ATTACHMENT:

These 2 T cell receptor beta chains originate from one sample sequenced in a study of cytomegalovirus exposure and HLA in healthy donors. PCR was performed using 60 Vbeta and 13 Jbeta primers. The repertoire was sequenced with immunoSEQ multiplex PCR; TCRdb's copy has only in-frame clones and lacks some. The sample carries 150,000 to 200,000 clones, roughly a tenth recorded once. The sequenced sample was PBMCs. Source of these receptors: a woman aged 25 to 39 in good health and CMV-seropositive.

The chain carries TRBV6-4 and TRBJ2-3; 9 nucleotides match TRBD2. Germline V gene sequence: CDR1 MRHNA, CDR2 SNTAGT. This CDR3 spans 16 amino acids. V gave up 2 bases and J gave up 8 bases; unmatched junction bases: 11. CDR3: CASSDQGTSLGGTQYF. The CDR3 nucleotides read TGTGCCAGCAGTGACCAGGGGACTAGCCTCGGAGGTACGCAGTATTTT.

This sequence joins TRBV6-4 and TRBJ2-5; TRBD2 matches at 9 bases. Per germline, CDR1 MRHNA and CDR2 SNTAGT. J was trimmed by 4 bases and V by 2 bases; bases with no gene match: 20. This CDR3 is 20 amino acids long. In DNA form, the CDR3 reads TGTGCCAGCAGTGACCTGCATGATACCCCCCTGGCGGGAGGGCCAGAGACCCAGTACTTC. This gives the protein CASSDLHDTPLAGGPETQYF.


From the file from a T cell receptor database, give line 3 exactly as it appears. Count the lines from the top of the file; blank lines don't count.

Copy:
This sequence joins TRBV6-4 and TRBJ2-5; TRBD2 matches at 9 bases. Per germline, CDR1 MRHNA and CDR2 SNTAGT. J was trimmed by 4 bases and V by 2 bases; bases with no gene match: 20. This CDR3 is 20 amino acids long. In DNA form, the CDR3 reads TGTGCCAGCAGTGACCTGCATGATACCCCCCTGGCGGGAGGGCCAGAGACCCAGTACTTC. This gives the protein CASSDLHDTPLAGGPETQYF.